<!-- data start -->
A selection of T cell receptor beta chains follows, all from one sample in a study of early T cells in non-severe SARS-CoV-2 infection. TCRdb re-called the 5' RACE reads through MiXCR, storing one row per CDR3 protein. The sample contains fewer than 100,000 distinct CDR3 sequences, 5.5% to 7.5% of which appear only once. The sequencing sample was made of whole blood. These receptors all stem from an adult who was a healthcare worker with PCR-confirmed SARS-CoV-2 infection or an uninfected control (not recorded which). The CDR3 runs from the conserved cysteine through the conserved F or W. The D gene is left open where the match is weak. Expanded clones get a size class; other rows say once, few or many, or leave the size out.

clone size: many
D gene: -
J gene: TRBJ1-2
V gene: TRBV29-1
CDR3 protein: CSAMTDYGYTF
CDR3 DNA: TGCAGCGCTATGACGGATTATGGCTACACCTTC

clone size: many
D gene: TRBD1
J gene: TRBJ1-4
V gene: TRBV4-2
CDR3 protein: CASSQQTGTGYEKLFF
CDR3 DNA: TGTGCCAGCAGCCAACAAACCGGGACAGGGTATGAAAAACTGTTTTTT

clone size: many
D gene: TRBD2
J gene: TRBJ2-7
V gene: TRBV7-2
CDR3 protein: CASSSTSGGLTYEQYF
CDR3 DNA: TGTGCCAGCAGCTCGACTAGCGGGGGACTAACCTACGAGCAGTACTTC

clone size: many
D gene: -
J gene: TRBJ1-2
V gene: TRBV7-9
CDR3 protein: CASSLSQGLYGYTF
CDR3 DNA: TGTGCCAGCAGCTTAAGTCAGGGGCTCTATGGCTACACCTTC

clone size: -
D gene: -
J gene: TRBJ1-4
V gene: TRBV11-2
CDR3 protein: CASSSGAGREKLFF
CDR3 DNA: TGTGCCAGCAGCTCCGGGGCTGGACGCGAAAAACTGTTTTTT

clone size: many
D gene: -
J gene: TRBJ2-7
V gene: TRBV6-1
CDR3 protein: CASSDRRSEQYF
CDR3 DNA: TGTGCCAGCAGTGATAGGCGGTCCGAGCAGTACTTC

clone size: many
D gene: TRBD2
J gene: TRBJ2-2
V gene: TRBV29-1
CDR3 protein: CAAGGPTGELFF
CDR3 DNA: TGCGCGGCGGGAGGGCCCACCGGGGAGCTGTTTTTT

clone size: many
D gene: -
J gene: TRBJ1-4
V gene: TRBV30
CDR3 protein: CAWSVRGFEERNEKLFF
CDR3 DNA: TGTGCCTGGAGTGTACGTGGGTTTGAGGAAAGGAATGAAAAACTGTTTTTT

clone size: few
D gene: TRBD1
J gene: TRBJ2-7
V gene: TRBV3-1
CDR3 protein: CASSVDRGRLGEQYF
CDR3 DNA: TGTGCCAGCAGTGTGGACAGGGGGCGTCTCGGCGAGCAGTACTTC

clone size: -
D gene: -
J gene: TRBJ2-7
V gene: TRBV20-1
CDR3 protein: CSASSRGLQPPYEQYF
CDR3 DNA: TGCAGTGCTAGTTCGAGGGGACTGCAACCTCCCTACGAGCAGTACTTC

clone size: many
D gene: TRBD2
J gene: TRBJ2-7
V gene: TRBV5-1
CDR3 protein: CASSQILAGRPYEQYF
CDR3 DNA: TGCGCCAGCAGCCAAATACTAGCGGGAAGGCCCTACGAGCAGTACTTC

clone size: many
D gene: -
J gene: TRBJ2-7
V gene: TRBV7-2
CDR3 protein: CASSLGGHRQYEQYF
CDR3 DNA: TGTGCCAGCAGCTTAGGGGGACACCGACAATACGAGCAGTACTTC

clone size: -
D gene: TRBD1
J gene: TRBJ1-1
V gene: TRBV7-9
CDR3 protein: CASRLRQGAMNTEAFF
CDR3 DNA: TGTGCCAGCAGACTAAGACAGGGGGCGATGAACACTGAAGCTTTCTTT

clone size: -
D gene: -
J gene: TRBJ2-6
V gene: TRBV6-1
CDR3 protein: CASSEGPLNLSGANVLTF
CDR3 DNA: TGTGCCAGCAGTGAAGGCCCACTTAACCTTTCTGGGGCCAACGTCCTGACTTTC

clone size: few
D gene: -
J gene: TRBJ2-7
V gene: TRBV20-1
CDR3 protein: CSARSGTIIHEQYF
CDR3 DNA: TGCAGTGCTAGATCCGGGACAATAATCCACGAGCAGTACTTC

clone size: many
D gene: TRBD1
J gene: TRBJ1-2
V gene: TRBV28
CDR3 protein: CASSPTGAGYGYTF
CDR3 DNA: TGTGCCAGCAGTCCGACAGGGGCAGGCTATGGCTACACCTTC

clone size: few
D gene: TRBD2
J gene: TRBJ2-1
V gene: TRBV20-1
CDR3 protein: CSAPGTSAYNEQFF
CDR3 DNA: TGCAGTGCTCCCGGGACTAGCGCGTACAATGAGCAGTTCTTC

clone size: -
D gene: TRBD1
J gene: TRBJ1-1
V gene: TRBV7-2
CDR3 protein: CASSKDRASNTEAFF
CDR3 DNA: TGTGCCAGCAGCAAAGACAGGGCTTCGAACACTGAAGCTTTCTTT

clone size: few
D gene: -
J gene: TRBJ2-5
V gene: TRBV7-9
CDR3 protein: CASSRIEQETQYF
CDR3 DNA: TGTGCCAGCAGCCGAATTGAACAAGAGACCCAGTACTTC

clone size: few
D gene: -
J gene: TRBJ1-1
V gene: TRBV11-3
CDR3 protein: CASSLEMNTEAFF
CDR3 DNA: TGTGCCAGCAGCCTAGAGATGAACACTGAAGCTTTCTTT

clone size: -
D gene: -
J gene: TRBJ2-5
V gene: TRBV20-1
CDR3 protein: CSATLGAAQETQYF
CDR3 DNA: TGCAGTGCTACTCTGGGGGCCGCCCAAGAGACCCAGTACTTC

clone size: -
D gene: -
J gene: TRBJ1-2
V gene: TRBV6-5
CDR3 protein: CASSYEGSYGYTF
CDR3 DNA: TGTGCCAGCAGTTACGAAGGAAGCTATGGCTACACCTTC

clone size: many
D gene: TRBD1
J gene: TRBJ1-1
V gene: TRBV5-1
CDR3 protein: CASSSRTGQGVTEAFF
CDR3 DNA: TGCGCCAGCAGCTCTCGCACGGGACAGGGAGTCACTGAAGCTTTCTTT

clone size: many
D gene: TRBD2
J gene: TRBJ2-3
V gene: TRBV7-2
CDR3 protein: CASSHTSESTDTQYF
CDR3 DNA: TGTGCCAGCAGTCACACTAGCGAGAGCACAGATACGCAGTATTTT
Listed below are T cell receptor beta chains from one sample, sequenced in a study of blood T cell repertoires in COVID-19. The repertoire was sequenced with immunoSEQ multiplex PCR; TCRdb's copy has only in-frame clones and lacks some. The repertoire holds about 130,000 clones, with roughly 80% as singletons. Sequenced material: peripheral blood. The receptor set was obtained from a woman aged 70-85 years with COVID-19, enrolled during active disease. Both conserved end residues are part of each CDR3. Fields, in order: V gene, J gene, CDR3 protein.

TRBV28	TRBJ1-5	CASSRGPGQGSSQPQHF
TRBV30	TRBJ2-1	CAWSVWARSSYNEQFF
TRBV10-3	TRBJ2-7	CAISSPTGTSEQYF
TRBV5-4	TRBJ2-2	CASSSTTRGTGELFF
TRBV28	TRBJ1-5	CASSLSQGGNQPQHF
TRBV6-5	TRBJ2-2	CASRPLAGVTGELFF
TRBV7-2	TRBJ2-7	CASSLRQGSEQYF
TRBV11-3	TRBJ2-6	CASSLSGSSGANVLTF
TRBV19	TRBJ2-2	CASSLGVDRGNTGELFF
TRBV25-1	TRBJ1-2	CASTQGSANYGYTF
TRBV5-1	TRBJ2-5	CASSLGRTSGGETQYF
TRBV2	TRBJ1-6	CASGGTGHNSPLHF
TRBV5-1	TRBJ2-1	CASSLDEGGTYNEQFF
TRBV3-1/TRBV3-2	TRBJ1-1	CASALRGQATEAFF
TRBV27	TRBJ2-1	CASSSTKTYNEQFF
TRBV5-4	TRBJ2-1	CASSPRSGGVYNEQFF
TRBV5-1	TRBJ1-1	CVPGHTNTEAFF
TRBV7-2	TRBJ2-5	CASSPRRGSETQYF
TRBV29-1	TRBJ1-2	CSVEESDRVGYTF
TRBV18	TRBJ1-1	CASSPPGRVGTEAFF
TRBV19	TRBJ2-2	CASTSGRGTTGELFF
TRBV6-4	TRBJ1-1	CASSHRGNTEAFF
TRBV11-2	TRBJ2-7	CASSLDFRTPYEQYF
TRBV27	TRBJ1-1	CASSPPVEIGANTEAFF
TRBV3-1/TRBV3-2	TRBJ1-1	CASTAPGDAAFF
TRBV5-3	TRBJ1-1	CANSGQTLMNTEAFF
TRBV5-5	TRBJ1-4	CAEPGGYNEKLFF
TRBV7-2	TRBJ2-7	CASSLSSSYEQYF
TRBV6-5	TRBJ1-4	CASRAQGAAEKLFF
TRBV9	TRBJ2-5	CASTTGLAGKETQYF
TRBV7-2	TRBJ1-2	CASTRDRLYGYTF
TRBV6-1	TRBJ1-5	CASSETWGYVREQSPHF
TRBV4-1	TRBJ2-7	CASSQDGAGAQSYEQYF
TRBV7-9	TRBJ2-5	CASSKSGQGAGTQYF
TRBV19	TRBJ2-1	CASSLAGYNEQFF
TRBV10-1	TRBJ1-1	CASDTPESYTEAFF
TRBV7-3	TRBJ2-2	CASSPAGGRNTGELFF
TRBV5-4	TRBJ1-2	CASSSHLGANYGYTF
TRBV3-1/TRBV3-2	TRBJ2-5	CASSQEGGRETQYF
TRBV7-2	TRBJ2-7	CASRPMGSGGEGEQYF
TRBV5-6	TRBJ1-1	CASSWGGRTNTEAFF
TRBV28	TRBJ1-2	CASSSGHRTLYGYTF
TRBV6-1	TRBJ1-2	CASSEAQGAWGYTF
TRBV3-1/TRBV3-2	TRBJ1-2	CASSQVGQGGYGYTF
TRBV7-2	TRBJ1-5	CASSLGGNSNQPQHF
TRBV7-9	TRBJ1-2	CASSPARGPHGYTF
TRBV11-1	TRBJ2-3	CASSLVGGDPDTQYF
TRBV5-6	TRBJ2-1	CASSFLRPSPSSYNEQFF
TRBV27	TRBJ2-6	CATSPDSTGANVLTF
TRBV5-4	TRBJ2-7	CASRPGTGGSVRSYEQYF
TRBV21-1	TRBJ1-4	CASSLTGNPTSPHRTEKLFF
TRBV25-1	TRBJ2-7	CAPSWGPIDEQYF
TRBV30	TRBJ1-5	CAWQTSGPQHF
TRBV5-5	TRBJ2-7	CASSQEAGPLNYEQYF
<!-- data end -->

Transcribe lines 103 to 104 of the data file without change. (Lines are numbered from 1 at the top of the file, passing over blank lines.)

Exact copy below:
CDR3 DNA: TGCAGTGCTCCCGGGACTAGCGCGTACAATGAGCAGTTCTTC

clone size: -